They’re about as common around the borough as bodegas and one-way streets — people dragging shopping carts loaded with empty cans and bottles down the streets, weaving through parked cars and lining up in parking lots at shopping centers.
Often they’re the best proof of when a neighborhood’s recycling pickup days are: Mondays in Laurelton, Wednesdays in Astoria and Ozone Park or Saturdays in Bellerose.
What they do is completely legal and widely accepted as a reality in a city as economicly diverse as New York. Some are living in extreme poverty and are looking for cash just to eat, while others are just looking for an extra buck. Often residents don’t seem to mind the intrusion into their garbage pails and place bottles and cans next to pails to make pickup easier.
But these collectors are also the target of scammers, who using box trucks or vans, will try to buy the cans and bottles from them for less than they’re worth. Many don’t speak English well — or at all — and are easily taken advantage of.
Though can collectors will usually go to redeeming centers at supermarkets, some stores have a limit on how many cans and bottles they take back for the deposits. Often the collectors have more cans and bottles than stores will allow them to redeem.
That’s when scammers make their move. Driving around in large white box trucks or vans capable of holding hundreds of cans and bottles, they offer an amount to a collector for their entire stash that is often well below what they could be redeemed for, take the cans and bottles, turn them in for the full deposit and walk off with the profit. They often stop collectors at or near supermarkets in parking lots or schoolyards.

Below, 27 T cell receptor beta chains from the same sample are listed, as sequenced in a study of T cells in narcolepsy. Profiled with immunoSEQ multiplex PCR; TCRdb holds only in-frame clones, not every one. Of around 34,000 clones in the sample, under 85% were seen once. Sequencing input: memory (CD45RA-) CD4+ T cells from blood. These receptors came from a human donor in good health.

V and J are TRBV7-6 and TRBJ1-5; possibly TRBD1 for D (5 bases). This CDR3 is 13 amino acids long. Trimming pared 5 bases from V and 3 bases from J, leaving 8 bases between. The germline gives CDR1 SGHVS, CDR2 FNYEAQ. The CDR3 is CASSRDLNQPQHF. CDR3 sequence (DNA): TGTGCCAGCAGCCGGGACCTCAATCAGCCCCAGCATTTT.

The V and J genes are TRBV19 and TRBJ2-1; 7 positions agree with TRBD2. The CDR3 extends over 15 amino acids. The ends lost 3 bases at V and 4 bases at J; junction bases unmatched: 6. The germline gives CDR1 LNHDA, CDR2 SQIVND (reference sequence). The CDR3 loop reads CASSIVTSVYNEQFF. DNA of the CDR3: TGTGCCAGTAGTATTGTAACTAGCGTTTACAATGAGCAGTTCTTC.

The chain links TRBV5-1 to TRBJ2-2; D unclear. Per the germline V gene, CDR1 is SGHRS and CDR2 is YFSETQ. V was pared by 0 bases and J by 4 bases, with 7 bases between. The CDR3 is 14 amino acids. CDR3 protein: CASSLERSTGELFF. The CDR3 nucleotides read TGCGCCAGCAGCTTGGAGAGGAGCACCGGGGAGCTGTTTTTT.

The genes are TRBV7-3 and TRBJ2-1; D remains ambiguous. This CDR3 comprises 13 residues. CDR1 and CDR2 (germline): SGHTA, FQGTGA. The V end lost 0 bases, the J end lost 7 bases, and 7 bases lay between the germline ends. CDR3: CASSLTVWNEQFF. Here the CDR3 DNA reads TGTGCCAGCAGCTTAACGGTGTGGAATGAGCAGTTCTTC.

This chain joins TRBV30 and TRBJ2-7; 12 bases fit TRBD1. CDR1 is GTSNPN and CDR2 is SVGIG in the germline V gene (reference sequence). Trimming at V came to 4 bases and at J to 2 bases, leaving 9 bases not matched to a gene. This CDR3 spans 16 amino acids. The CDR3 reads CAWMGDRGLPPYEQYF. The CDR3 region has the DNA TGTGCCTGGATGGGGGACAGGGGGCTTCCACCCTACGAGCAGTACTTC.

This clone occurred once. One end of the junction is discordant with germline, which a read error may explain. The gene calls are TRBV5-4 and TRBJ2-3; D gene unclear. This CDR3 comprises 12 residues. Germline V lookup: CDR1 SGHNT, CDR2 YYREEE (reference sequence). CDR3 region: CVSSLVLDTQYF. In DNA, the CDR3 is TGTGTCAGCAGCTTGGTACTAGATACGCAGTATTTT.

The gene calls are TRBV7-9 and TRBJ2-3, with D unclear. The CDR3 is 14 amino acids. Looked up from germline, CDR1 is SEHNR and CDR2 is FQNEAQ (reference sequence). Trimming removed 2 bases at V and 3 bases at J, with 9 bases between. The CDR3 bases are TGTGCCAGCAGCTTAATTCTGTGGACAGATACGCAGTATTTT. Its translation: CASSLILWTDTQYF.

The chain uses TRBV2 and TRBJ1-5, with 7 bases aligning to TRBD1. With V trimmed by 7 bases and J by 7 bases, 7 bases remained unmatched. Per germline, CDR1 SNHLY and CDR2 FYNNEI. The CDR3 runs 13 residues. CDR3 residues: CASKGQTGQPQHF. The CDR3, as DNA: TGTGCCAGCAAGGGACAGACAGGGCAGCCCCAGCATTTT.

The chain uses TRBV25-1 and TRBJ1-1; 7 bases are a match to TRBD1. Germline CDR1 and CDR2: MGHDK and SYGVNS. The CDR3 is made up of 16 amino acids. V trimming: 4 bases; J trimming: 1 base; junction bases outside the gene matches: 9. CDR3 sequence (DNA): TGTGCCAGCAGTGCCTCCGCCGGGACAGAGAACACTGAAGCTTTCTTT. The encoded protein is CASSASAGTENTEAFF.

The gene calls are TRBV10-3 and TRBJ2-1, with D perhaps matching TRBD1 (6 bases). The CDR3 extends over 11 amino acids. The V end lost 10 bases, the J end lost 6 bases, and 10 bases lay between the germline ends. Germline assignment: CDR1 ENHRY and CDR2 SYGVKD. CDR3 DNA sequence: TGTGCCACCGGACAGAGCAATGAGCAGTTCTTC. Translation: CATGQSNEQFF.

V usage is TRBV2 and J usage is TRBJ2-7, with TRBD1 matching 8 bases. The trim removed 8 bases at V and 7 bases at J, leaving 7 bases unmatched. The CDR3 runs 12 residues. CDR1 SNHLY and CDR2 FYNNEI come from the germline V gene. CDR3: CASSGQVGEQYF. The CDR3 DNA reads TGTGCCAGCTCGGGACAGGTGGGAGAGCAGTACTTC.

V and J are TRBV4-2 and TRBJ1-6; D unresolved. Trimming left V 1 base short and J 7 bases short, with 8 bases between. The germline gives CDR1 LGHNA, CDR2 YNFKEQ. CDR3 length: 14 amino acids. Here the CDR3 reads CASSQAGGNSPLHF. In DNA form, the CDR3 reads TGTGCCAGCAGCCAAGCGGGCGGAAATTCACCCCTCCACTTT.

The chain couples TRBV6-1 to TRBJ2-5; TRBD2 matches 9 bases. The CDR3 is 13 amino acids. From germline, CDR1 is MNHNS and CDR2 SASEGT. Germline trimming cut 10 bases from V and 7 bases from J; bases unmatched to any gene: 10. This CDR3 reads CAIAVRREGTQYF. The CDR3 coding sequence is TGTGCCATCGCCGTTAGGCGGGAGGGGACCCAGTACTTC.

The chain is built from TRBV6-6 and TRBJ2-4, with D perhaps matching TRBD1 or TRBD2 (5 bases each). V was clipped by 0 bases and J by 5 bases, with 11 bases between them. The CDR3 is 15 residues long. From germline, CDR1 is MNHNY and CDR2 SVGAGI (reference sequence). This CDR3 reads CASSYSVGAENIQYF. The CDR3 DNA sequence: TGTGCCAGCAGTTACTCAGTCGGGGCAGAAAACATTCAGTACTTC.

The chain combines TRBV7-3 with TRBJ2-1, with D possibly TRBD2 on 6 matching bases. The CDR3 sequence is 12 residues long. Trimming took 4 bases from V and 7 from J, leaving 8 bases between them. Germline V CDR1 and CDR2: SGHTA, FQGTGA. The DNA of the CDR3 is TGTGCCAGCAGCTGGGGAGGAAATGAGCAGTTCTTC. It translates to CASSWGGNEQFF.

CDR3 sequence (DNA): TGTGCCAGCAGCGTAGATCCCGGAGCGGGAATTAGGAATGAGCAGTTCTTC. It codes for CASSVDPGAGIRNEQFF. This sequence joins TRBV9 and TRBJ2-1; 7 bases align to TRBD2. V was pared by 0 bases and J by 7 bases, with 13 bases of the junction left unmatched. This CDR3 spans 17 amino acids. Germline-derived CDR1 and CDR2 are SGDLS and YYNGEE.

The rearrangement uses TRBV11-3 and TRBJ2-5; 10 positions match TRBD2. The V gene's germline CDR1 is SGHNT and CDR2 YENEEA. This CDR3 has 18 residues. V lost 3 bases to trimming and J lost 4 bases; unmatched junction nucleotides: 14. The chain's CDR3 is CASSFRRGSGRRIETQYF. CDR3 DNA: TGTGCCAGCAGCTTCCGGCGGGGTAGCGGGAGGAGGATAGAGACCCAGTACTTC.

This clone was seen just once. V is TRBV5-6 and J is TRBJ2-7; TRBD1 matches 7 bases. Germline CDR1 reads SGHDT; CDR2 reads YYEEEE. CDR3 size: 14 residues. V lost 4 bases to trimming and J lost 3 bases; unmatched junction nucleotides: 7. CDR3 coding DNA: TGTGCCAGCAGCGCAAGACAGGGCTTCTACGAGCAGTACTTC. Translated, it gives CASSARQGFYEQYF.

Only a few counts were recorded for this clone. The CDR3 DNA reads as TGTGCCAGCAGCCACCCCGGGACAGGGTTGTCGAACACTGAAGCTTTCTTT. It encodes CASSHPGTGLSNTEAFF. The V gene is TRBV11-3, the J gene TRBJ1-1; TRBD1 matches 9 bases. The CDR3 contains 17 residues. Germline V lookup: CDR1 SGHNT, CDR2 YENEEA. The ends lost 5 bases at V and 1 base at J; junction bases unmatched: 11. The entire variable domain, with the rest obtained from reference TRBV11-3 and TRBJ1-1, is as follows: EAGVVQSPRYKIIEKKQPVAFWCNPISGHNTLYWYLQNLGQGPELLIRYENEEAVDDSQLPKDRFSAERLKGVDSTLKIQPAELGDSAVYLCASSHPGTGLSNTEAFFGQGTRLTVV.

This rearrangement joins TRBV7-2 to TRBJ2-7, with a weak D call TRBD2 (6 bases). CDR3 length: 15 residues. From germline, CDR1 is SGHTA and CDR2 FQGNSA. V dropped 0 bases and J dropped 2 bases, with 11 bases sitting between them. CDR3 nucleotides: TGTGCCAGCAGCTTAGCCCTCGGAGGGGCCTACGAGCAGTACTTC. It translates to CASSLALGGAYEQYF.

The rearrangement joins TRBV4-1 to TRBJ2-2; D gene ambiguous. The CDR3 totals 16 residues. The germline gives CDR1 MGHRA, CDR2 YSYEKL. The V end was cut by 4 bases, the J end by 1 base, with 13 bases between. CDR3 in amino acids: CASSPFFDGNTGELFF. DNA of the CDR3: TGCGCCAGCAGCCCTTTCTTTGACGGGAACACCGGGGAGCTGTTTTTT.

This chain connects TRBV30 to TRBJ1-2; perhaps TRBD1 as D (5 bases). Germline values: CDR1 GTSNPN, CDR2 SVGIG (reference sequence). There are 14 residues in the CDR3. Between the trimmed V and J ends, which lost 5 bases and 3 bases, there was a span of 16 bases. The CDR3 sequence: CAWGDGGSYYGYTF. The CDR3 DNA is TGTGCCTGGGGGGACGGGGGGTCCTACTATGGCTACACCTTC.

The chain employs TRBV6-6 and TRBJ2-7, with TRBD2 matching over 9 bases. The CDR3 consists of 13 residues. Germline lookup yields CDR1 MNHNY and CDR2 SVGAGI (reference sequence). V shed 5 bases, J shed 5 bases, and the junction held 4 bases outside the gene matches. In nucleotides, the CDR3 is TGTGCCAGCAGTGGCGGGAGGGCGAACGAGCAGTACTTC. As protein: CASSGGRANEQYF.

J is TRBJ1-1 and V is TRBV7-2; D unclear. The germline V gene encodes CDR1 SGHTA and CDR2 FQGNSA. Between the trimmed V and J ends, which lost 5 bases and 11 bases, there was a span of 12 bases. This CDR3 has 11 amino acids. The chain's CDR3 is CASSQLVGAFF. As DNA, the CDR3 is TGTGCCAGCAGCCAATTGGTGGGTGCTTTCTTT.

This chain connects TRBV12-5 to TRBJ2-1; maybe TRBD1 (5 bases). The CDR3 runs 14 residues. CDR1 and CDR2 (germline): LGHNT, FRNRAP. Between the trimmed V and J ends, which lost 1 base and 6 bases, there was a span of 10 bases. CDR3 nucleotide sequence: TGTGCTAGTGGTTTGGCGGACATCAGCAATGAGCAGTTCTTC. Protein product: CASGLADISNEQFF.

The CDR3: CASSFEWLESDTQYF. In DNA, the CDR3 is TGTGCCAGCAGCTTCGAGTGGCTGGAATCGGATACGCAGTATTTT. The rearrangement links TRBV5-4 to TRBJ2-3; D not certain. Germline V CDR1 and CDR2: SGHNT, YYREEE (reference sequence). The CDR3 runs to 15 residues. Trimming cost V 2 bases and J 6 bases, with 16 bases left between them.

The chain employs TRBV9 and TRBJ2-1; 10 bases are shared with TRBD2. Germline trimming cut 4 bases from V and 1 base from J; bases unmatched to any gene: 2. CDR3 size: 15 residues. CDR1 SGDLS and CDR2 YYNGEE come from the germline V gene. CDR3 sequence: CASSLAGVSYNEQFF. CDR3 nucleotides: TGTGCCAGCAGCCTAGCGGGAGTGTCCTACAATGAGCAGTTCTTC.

That reality has led the City Council to pass a bill that aims to protect can collectors from being victims of scammers. The legislation, which passed the Council overwhelmingly on July 24, would make it illegal for people to collect bulk recycling in vans or trucks and subject violators to fines as high as $1,000 or even have their vehicles impounded.
The bill, which was sponsored by five borough council members — Danny Dromm (D-Jackson Heights), Peter Koo (D-Flushing), Jimmy Van Bramer (D-Sunnyside), James Gennaro (D-Fresh Meadows) and Eric Ulrich (R-Ozone Park) — awaits Mayor Bloomberg’s signature or veto, but it had the support of a veto-proof majority.
Ulrich said he threw his support behind the bill after witnessing some of the scamming.
“These people just drive around and will offer to buy them for less than they’re worth,” he said. “Collectors can collect $300 at one time and these scam artists are swindling them out of that money.”
Ulrich noted that he once called the police after witnessing scammers trying to cheat a collector near an Ozone Park school and the cops later impounded the truck.
“I’m not against people trying to make money, but I’m against people being cheated,” he said.
If signed into law, the bill will go into effect Jan. 1, 2014.